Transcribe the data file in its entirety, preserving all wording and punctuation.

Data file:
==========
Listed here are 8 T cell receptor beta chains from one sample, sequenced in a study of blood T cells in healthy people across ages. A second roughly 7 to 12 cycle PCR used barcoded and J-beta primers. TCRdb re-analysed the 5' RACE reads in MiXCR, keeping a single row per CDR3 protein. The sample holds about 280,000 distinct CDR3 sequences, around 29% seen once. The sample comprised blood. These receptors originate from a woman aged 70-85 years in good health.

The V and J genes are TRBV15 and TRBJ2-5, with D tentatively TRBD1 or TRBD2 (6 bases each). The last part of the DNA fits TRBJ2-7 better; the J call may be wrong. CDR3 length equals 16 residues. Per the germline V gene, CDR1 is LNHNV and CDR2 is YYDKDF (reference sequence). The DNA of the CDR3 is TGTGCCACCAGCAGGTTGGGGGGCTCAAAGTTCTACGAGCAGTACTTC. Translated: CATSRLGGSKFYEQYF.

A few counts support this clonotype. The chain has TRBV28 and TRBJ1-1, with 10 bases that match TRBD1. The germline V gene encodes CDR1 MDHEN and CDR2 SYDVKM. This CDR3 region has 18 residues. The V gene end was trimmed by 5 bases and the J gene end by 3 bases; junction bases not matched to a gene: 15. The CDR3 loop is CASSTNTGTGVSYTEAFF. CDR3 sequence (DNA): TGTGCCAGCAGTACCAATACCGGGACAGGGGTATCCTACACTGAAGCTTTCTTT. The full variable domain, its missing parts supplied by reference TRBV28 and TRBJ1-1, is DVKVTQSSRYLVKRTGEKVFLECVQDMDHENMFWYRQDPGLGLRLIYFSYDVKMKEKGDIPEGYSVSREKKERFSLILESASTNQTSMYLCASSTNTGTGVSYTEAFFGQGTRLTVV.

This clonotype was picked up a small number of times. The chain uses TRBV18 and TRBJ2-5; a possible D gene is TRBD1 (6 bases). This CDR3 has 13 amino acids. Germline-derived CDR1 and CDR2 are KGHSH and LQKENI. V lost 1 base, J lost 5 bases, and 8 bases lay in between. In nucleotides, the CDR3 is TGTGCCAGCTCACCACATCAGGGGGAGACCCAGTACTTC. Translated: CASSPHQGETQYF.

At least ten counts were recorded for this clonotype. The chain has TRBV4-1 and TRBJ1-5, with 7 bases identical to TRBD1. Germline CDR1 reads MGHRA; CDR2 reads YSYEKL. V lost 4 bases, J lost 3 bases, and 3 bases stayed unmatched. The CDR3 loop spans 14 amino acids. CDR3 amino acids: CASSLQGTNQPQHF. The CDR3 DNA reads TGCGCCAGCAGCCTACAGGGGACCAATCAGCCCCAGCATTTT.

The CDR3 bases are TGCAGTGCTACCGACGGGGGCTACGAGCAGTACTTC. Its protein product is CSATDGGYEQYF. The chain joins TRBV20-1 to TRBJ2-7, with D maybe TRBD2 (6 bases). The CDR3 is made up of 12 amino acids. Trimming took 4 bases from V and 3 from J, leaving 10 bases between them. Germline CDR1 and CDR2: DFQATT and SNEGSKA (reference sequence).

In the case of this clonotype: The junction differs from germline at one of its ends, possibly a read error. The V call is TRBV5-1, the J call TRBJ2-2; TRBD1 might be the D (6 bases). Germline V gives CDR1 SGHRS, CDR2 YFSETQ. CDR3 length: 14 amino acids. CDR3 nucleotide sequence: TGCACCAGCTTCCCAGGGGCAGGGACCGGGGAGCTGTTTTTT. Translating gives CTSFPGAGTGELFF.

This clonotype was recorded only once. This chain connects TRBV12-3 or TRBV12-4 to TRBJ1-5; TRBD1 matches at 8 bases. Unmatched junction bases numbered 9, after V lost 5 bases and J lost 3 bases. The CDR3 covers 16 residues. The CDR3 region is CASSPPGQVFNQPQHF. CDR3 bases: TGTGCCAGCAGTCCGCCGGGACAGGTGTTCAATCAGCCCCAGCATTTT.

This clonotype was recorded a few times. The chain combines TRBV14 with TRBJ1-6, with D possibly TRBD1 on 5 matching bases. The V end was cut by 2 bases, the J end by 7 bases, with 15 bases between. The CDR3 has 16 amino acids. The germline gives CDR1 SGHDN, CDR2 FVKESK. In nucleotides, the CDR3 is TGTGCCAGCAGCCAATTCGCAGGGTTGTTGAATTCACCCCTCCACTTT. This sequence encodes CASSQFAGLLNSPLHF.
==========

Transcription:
Listed here are 8 T cell receptor beta chains from one sample, sequenced in a study of blood T cells in healthy people across ages. A second roughly 7 to 12 cycle PCR used barcoded and J-beta primers. TCRdb re-analysed the 5' RACE reads in MiXCR, keeping a single row per CDR3 protein. The sample holds about 280,000 distinct CDR3 sequences, around 29% seen once. The sample comprised blood. These receptors originate from a woman aged 70-85 years in good health.

The V and J genes are TRBV15 and TRBJ2-5, with D tentatively TRBD1 or TRBD2 (6 bases each). The last part of the DNA fits TRBJ2-7 better; the J call may be wrong. CDR3 length equals 16 residues. Per the germline V gene, CDR1 is LNHNV and CDR2 is YYDKDF (reference sequence). The DNA of the CDR3 is TGTGCCACCAGCAGGTTGGGGGGCTCAAAGTTCTACGAGCAGTACTTC. Translated: CATSRLGGSKFYEQYF.

A few counts support this clonotype. The chain has TRBV28 and TRBJ1-1, with 10 bases that match TRBD1. The germline V gene encodes CDR1 MDHEN and CDR2 SYDVKM. This CDR3 region has 18 residues. The V gene end was trimmed by 5 bases and the J gene end by 3 bases; junction bases not matched to a gene: 15. The CDR3 loop is CASSTNTGTGVSYTEAFF. CDR3 sequence (DNA): TGTGCCAGCAGTACCAATACCGGGACAGGGGTATCCTACACTGAAGCTTTCTTT. The full variable domain, its missing parts supplied by reference TRBV28 and TRBJ1-1, is DVKVTQSSRYLVKRTGEKVFLECVQDMDHENMFWYRQDPGLGLRLIYFSYDVKMKEKGDIPEGYSVSREKKERFSLILESASTNQTSMYLCASSTNTGTGVSYTEAFFGQGTRLTVV.

This clonotype was picked up a small number of times. The chain uses TRBV18 and TRBJ2-5; a possible D gene is TRBD1 (6 bases). This CDR3 has 13 amino acids. Germline-derived CDR1 and CDR2 are KGHSH and LQKENI. V lost 1 base, J lost 5 bases, and 8 bases lay in between. In nucleotides, the CDR3 is TGTGCCAGCTCACCACATCAGGGGGAGACCCAGTACTTC. Translated: CASSPHQGETQYF.

At least ten counts were recorded for this clonotype. The chain has TRBV4-1 and TRBJ1-5, with 7 bases identical to TRBD1. Germline CDR1 reads MGHRA; CDR2 reads YSYEKL. V lost 4 bases, J lost 3 bases, and 3 bases stayed unmatched. The CDR3 loop spans 14 amino acids. CDR3 amino acids: CASSLQGTNQPQHF. The CDR3 DNA reads TGCGCCAGCAGCCTACAGGGGACCAATCAGCCCCAGCATTTT.

The CDR3 bases are TGCAGTGCTACCGACGGGGGCTACGAGCAGTACTTC. Its protein product is CSATDGGYEQYF. The chain joins TRBV20-1 to TRBJ2-7, with D maybe TRBD2 (6 bases). The CDR3 is made up of 12 amino acids. Trimming took 4 bases from V and 3 from J, leaving 10 bases between them. Germline CDR1 and CDR2: DFQATT and SNEGSKA (reference sequence).

In the case of this clonotype: The junction differs from germline at one of its ends, possibly a read error. The V call is TRBV5-1, the J call TRBJ2-2; TRBD1 might be the D (6 bases). Germline V gives CDR1 SGHRS, CDR2 YFSETQ. CDR3 length: 14 amino acids. CDR3 nucleotide sequence: TGCACCAGCTTCCCAGGGGCAGGGACCGGGGAGCTGTTTTTT. Translating gives CTSFPGAGTGELFF.

This clonotype was recorded only once. This chain connects TRBV12-3 or TRBV12-4 to TRBJ1-5; TRBD1 matches at 8 bases. Unmatched junction bases numbered 9, after V lost 5 bases and J lost 3 bases. The CDR3 covers 16 residues. The CDR3 region is CASSPPGQVFNQPQHF. CDR3 bases: TGTGCCAGCAGTCCGCCGGGACAGGTGTTCAATCAGCCCCAGCATTTT.

This clonotype was recorded a few times. The chain combines TRBV14 with TRBJ1-6, with D possibly TRBD1 on 5 matching bases. The V end was cut by 2 bases, the J end by 7 bases, with 15 bases between. The CDR3 has 16 amino acids. The germline gives CDR1 SGHDN, CDR2 FVKESK. In nucleotides, the CDR3 is TGTGCCAGCAGCCAATTCGCAGGGTTGTTGAATTCACCCCTCCACTTT. This sequence encodes CASSQFAGLLNSPLHF.